This was not supposed to happen, of course.  But suddenly here I am looking at the original framing of the house, through the ceiling and into the rafters of the third floor above.  I talked to a designer friend today who said, “I know this point exactly.  You’re terrified you made a horrible mistake.  You think you’re going to the poor house and you’ll never set foot on that new tile, but I swear you will.  It’s worth it.”

I was oh-so-ready for this project.  I was so ready that the fixtures and plumbing and tile for the third floor were long ago signed, sealed and delivered to my entry, where they’ve been for the last few weeks.  These are now the plumbing and fixtures for the second floor, which will need them sooner and new plumbing and fixtures are on the way for the third.

We adjust.

Until Sunday the old sink was sitting on top of this pile of boxes.  I don’t know why. In some sort of fit (or, honestly, a need for control) I moved the sink to the basement.  I thought that without the sink this would look like the well-planned order that it is.  It would look like the well-planned order that it is every single time I walk in the door. Straight into it. Reminded – again and again – that things do not go as planned.

I thought that without the sink, every time I walk in the door I’ll be reminded that sometimes plumbing and life throw you curve balls and you have to just breathe and walk around it and remember that nothing is permanent.

Except dust.

All of this product is Kohler.  You cannot see the name because they are a sponsor.  They are not.  I like their product and this is how the boxes were sitting.  Just in case you were wondering.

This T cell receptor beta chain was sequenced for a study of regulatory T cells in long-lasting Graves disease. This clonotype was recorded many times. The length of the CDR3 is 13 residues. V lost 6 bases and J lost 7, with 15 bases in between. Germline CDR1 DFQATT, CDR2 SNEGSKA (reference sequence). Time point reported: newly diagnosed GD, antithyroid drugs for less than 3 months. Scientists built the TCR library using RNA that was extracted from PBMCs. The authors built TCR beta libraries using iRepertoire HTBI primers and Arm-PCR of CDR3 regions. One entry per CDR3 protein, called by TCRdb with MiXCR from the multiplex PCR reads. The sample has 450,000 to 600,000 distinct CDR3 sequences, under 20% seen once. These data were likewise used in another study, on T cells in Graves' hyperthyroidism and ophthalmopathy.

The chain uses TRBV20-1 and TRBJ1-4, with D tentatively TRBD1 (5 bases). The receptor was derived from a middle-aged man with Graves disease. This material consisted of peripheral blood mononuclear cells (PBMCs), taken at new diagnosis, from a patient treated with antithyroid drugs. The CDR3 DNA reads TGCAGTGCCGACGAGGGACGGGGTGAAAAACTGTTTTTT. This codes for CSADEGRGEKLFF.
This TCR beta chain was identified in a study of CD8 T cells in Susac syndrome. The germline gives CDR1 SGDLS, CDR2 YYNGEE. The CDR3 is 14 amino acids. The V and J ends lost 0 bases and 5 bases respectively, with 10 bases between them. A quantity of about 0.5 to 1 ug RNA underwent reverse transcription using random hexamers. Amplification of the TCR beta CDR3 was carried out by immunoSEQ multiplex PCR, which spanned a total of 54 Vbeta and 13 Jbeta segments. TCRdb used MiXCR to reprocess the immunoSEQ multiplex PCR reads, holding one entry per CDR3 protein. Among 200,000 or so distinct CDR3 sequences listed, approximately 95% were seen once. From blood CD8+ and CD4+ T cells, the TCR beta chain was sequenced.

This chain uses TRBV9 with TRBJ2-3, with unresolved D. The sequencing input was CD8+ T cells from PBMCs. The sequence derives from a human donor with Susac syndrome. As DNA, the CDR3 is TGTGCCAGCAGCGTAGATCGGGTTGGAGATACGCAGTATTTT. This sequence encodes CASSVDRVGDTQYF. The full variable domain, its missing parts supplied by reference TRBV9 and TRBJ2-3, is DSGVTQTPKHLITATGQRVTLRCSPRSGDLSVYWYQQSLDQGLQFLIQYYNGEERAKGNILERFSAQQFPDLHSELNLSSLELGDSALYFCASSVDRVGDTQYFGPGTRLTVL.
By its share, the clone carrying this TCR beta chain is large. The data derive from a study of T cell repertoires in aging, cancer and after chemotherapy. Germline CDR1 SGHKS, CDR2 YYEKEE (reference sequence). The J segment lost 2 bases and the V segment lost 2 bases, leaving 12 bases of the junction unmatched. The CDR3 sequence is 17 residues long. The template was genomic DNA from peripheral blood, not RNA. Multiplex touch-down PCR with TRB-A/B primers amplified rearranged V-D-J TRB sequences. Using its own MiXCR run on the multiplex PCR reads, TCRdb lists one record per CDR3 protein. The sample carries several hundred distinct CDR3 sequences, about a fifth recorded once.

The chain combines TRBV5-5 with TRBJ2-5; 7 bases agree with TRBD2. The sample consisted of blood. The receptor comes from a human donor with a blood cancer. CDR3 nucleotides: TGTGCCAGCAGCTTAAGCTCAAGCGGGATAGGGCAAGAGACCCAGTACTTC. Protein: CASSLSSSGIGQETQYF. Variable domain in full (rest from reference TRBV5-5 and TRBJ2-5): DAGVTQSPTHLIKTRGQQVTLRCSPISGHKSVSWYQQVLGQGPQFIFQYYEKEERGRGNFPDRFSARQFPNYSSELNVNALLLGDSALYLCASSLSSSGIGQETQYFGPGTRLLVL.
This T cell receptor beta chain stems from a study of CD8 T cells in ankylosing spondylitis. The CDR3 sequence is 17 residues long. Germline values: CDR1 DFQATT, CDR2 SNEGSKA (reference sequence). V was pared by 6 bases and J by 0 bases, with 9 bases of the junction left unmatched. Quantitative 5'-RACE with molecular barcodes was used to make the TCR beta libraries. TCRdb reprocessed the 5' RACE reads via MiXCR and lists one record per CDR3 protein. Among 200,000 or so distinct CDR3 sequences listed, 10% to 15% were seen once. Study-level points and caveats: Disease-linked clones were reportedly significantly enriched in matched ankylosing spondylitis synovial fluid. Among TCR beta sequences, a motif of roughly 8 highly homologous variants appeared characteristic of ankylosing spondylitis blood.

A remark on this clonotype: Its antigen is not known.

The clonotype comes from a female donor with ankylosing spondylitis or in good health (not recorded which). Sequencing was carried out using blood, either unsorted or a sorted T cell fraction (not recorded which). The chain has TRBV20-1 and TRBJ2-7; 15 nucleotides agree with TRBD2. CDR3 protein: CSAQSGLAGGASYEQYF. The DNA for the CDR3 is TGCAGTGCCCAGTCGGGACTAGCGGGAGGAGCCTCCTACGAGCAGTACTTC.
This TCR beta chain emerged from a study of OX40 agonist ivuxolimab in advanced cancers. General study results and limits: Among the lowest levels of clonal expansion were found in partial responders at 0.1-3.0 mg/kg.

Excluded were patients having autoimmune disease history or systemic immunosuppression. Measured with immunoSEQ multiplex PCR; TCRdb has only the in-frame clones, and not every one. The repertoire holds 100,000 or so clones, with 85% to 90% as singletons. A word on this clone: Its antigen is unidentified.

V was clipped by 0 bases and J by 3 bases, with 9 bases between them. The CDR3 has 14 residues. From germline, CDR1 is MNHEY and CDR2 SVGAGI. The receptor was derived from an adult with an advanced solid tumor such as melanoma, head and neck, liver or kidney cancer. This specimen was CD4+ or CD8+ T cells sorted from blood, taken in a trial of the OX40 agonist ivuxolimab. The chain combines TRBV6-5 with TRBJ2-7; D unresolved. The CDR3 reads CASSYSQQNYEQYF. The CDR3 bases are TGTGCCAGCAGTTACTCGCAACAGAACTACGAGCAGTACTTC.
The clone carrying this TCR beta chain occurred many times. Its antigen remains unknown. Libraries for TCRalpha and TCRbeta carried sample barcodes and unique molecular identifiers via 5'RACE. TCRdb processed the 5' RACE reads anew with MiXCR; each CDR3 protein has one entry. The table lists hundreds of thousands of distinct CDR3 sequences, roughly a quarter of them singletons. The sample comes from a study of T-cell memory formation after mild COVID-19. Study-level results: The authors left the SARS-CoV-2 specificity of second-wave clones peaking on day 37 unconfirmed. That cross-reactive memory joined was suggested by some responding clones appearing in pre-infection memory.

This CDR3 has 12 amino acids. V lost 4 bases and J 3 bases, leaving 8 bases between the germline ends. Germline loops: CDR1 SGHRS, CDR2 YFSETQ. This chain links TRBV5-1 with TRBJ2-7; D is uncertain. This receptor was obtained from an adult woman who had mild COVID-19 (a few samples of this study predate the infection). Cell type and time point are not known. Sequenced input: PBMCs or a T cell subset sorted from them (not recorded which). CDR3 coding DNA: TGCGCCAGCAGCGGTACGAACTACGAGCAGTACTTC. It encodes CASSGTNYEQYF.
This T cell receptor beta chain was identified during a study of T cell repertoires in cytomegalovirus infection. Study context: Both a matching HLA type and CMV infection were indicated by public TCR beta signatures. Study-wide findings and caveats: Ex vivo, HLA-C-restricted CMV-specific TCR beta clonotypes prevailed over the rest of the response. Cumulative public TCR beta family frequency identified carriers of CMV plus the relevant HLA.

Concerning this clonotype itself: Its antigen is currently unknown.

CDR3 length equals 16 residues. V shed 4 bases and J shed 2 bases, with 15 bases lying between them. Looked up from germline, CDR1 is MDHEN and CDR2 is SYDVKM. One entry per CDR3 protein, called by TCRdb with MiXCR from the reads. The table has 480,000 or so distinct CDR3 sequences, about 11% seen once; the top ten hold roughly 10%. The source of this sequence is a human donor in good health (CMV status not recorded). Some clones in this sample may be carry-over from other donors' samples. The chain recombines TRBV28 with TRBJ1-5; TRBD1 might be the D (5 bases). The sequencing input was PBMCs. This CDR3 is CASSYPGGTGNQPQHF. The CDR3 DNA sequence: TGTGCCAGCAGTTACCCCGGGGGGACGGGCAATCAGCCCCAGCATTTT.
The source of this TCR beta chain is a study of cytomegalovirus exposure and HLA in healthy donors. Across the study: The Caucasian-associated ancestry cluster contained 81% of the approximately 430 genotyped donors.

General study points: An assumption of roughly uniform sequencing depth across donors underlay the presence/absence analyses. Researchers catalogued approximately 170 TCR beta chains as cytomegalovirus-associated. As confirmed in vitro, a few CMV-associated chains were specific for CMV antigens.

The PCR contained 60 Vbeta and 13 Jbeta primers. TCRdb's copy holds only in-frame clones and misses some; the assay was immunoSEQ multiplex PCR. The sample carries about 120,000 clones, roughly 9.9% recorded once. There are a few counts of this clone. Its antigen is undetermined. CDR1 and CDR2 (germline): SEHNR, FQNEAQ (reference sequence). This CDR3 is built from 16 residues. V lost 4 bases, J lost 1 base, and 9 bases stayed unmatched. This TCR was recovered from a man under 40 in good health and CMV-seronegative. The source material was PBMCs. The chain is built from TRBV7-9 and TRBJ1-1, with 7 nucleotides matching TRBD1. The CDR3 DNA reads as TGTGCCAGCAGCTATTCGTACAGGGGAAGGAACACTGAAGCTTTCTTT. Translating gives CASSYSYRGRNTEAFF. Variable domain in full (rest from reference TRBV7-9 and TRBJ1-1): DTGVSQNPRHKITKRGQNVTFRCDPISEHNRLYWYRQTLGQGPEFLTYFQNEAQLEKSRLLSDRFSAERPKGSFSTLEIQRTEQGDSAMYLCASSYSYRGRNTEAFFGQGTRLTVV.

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Best Laid Plans

I returned home Saturday after being in five cities in seven days.  This is the sort of thing that I do to myself.  As I was making these plans – a two day driving trip to Bentonville to see the Stuart Davis exhibit (for the love of Pete – go! it’s fantastic) then to Tulsa, my hometown (to prove to someone that while the surface is a nice veneer, the construction is undoubtably builder’s grade) followed by a four day college tour in the Pacific Northwest with my middle – it occurred to me that this was insanity.  Then I said, “Oh, heavens, it will be fine.”

It was both fine and complete insanity at the same time.  By which I mean, the company was beyond reproach and each city was a delight, but it was a helluva lot of moving around.

I returned home to more of the same.  I know this will amuse some of you, but I forgot that a renovation takes a fair amount of energy.  I’ve wanted to do these projects since I bought the house.  I’ve planned for them.  I’m excited about them.

But I forgot the number of decisions, the “oh, we found something today and…” and the mess.  I did not forget the physical mess, but the mess in messing with old houses.  The contractor and the plumber are concerned about – I don’t know – pipes or something.